As soon as we turned our headlamps on and started moving towards the darkness, a sudden breeze of cold air welcomed us. It was total darkness! Less than 5 minutes, I could barely see the light at the entrance. Upon entering, I immediately smelled bat guano but I would say the smell is so much better compared to Puerto Princesa’s Underground River. Bats there shit bombs.

It was a first for me but I was not terrified of the idea. I never had any issues with going to dark and enclosed spaces so caving is something that doesn’t scare me. However, I was wary every step that I took because I tend to stumble a lot. Blame it on my wobbly legs.

The trail is also slippery since there is water inside. You will have to rely on your headlamp to see what you are stepping on.

Stalactites and stalagmites are clearly visible along the way. There’s one stalagmite that looked like a bao or turtle.

About half-way through the trek, we reached the center of the cave that has an opening which means – SOURCE OF LIGHT!

At one point, we reached a portion at the left side of the cave where there is another pathway going up. Kuya Nasser told us that only experienced cavers and rock climbers are allowed to go there since you will have to swim to cross to the other side of the cave. Nah, thanks. The idea of swimming in the dark, not knowing what to expect on the other side is something I didn’t want to risk.

Balay sa Agta

At the end of the trek, there’s a small opening in the cave. It gives you a tiny vie the of light outside. When looking up, there this rock formation you will not clearly identify immediately. In order to understand the shape of that rock formation, our guide told us that we need to turn our headlamps off. And so we did, and the moment we turned our headlamps off, there was total darkness except for the small opening above us. We then realized that the rock formation looks like a human form holding a tobacco. In Philippines mythology, it is believed to be the Agta called Mangao who was Maria Cacao’s husband. Maria Cacao is the mountain goddess associated with Mount Lantoy in Argao.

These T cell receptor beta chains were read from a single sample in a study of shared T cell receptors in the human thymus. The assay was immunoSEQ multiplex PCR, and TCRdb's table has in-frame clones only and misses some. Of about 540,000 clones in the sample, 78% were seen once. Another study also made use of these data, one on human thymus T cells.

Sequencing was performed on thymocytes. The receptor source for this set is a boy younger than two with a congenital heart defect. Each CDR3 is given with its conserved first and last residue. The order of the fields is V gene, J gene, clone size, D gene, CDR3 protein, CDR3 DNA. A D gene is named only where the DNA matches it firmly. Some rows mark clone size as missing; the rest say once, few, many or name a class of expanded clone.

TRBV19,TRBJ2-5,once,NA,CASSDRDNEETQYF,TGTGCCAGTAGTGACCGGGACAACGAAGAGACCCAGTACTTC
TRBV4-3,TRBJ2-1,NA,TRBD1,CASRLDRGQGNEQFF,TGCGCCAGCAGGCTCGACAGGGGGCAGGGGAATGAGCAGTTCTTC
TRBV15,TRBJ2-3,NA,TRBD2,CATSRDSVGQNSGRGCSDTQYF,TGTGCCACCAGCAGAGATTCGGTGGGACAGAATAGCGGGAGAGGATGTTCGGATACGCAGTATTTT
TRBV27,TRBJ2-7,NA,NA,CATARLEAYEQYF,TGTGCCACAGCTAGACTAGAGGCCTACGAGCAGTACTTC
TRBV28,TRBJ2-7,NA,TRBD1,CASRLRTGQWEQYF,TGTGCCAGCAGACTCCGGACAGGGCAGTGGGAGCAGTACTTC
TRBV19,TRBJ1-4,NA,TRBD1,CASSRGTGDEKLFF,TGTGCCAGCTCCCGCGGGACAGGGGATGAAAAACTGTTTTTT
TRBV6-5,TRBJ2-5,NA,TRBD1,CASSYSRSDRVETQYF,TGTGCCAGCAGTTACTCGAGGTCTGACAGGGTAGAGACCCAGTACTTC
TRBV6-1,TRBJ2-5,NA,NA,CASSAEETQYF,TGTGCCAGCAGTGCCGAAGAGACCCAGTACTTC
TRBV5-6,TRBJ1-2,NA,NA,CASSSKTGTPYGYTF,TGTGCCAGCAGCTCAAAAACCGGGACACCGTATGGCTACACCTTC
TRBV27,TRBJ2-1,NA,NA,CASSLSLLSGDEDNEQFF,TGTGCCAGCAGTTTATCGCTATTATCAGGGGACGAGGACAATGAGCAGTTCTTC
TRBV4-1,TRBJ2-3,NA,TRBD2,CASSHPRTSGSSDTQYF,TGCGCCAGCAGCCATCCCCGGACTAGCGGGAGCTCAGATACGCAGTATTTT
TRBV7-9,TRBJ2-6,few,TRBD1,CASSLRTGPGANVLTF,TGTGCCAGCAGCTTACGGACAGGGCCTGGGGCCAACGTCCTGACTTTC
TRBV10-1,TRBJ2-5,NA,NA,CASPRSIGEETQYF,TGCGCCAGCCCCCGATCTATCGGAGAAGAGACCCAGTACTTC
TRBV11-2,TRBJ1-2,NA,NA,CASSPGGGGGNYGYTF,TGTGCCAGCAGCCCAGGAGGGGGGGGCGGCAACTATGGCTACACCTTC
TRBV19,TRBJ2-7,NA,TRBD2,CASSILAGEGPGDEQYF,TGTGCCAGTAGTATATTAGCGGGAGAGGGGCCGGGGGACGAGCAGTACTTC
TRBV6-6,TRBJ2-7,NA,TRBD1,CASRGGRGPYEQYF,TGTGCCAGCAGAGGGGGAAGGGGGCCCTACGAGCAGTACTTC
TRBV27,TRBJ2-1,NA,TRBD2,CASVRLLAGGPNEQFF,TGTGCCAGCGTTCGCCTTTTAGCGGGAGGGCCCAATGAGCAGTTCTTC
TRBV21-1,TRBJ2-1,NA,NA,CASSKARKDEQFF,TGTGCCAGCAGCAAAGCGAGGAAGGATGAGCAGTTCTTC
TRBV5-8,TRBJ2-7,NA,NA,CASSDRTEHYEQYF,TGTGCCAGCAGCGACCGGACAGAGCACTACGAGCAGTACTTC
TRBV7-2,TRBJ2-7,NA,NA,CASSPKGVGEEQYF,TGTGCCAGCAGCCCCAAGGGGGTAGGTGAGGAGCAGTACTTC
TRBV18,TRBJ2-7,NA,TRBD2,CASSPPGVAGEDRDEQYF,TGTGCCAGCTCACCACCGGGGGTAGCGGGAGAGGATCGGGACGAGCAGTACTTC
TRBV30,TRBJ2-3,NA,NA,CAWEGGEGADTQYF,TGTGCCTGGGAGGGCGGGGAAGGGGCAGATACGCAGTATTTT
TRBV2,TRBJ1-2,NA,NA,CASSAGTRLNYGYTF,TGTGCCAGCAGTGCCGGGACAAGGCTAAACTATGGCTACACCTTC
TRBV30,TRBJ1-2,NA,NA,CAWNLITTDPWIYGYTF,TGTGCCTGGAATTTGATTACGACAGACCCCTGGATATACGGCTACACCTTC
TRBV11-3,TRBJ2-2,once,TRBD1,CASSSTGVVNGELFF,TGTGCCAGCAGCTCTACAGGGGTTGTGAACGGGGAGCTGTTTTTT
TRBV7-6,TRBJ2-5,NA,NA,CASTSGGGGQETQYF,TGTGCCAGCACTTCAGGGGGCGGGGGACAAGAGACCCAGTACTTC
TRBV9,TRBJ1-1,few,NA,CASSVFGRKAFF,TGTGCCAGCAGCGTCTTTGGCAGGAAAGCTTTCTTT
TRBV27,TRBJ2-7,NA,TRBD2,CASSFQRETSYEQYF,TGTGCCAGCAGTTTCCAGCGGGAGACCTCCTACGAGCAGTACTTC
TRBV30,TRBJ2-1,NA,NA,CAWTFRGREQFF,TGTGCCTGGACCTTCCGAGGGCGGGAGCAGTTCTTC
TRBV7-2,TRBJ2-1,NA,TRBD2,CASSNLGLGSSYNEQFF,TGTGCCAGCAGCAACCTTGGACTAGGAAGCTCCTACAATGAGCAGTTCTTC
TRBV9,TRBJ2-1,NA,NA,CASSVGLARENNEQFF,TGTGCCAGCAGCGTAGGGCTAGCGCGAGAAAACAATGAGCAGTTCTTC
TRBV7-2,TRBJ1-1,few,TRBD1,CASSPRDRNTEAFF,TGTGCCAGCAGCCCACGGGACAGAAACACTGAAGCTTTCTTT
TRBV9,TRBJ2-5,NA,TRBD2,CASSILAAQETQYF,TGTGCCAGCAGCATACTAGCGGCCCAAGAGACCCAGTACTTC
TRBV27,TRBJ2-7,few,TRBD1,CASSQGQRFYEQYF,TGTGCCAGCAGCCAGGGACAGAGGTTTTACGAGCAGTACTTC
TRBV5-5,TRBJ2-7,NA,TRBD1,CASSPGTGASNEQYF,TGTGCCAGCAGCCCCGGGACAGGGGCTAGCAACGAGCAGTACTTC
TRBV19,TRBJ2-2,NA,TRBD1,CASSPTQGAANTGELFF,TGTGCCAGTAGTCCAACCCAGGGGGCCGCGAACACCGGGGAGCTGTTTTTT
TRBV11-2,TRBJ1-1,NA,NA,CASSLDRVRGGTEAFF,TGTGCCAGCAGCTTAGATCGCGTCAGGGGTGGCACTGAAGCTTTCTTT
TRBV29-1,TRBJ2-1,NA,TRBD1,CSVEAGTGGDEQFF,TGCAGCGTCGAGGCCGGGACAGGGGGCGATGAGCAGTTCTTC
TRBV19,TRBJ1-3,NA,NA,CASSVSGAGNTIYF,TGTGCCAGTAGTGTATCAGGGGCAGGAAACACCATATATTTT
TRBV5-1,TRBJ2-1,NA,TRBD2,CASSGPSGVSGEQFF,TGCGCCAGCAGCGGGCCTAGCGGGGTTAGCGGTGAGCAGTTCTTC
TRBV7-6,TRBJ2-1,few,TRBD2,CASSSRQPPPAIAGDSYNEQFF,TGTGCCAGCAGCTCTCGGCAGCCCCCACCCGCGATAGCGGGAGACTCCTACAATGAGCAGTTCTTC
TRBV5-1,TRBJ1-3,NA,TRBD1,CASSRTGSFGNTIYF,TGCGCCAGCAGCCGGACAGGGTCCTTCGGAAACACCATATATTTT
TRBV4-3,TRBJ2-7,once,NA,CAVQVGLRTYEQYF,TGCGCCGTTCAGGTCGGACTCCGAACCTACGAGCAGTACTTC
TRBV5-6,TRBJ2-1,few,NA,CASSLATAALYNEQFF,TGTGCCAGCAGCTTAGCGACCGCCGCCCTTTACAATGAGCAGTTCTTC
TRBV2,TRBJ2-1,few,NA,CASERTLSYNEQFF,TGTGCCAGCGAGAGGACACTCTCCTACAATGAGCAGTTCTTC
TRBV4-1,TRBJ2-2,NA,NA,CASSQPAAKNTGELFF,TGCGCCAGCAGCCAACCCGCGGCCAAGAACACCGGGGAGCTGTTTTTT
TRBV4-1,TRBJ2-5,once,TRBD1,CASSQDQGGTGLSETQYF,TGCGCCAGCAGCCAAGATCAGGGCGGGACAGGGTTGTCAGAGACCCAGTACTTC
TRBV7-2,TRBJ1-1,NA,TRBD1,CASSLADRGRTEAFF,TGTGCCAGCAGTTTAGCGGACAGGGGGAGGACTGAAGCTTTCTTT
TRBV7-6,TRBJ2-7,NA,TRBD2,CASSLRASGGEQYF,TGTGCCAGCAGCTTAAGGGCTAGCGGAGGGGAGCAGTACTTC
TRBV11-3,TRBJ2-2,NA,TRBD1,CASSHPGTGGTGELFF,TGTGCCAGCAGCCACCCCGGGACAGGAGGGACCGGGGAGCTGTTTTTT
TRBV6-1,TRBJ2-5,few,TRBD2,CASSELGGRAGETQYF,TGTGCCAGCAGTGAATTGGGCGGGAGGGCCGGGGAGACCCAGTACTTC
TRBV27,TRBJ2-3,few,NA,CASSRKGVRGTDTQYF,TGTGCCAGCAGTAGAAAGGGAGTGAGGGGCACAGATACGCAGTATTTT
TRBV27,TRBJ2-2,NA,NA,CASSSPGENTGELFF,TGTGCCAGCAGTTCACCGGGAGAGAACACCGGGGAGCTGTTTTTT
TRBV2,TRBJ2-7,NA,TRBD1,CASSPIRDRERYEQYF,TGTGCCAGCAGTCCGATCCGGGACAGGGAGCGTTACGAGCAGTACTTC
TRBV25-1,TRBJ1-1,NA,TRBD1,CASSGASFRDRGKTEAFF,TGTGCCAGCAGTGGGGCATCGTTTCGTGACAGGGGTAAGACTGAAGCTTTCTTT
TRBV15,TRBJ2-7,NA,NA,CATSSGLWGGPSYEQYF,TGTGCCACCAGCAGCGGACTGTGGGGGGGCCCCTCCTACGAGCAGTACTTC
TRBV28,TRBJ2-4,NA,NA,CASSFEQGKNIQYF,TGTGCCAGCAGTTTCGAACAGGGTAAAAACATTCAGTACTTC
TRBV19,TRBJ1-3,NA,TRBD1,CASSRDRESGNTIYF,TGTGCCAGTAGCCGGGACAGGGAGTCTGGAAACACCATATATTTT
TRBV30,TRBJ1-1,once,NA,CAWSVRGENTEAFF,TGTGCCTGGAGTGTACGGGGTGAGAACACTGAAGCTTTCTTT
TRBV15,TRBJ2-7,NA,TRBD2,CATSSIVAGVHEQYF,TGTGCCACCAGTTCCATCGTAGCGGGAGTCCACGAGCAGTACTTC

Important Info

  • To get to Argao, ride a bus bound for Cebu south (Bato-Oslob, Bato-Oslob via Liloan Port or Cebu-Dumaguete) at the Cebu South Bus Terminal. Inform the driver you will be stopping at the Argao bus stop.
  • Since going to Balay sa Agta cave requires a guide, you will need to schedule the tour with Argao Tourism. You may call them at 4858063. Their office location is just walking distance from the bus stop. It’s located near the St. Michael Archangel Church.
  • Wear trekking shoes or any closed shoes in general that is good for trekking.
  • Pack light. It’s best not to bring a big backpack to avoid tripping en route to the cave.
  • Bring extra clothes, slippers or shoes and drinking water.
  • Bus fare from Cebu City to Argao cost around 100 pesos. The tour package costs 600 pesos inclusive of round trip transportation (habal-habal) from tourism office to the cave’s location, a guide, gears, entrance fee, permit and, snacks.
Photo Credits to Joel Maghuyop

Also read: Langun Gobingob: Exploring the Philippines’ Largest Cave System